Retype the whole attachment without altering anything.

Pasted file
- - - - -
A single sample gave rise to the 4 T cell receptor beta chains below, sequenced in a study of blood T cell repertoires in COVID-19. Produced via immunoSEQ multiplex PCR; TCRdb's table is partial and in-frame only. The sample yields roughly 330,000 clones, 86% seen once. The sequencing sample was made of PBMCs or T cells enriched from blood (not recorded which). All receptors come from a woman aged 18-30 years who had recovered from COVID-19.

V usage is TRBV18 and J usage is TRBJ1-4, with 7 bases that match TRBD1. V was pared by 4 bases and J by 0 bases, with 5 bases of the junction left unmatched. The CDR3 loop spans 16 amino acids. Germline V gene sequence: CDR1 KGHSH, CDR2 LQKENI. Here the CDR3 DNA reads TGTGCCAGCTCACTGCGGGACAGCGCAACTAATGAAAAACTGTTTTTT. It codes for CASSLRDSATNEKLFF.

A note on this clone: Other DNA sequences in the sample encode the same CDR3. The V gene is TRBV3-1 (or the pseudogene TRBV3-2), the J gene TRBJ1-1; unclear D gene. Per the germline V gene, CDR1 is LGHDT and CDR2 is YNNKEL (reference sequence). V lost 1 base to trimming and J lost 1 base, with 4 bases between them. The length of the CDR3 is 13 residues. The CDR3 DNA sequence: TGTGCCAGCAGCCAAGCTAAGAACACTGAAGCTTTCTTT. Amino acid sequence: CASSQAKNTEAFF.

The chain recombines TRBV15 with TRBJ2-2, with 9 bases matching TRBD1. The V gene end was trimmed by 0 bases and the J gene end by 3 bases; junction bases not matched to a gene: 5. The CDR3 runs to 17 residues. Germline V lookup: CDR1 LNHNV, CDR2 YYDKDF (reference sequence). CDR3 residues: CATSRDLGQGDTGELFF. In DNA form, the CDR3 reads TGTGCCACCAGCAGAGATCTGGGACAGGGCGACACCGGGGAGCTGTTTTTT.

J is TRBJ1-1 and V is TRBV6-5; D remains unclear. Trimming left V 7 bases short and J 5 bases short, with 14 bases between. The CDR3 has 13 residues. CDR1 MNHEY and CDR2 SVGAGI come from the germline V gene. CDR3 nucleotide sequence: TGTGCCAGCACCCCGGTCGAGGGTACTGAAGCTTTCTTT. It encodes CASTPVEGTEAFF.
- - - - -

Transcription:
A single sample gave rise to the 4 T cell receptor beta chains below, sequenced in a study of blood T cell repertoires in COVID-19. Produced via immunoSEQ multiplex PCR; TCRdb's table is partial and in-frame only. The sample yields roughly 330,000 clones, 86% seen once. The sequencing sample was made of PBMCs or T cells enriched from blood (not recorded which). All receptors come from a woman aged 18-30 years who had recovered from COVID-19.

V usage is TRBV18 and J usage is TRBJ1-4, with 7 bases that match TRBD1. V was pared by 4 bases and J by 0 bases, with 5 bases of the junction left unmatched. The CDR3 loop spans 16 amino acids. Germline V gene sequence: CDR1 KGHSH, CDR2 LQKENI. Here the CDR3 DNA reads TGTGCCAGCTCACTGCGGGACAGCGCAACTAATGAAAAACTGTTTTTT. It codes for CASSLRDSATNEKLFF.

A note on this clone: Other DNA sequences in the sample encode the same CDR3. The V gene is TRBV3-1 (or the pseudogene TRBV3-2), the J gene TRBJ1-1; unclear D gene. Per the germline V gene, CDR1 is LGHDT and CDR2 is YNNKEL (reference sequence). V lost 1 base to trimming and J lost 1 base, with 4 bases between them. The length of the CDR3 is 13 residues. The CDR3 DNA sequence: TGTGCCAGCAGCCAAGCTAAGAACACTGAAGCTTTCTTT. Amino acid sequence: CASSQAKNTEAFF.

The chain recombines TRBV15 with TRBJ2-2, with 9 bases matching TRBD1. The V gene end was trimmed by 0 bases and the J gene end by 3 bases; junction bases not matched to a gene: 5. The CDR3 runs to 17 residues. Germline V lookup: CDR1 LNHNV, CDR2 YYDKDF (reference sequence). CDR3 residues: CATSRDLGQGDTGELFF. In DNA form, the CDR3 reads TGTGCCACCAGCAGAGATCTGGGACAGGGCGACACCGGGGAGCTGTTTTTT.

J is TRBJ1-1 and V is TRBV6-5; D remains unclear. Trimming left V 7 bases short and J 5 bases short, with 14 bases between. The CDR3 has 13 residues. CDR1 MNHEY and CDR2 SVGAGI come from the germline V gene. CDR3 nucleotide sequence: TGTGCCAGCACCCCGGTCGAGGGTACTGAAGCTTTCTTT. It encodes CASTPVEGTEAFF.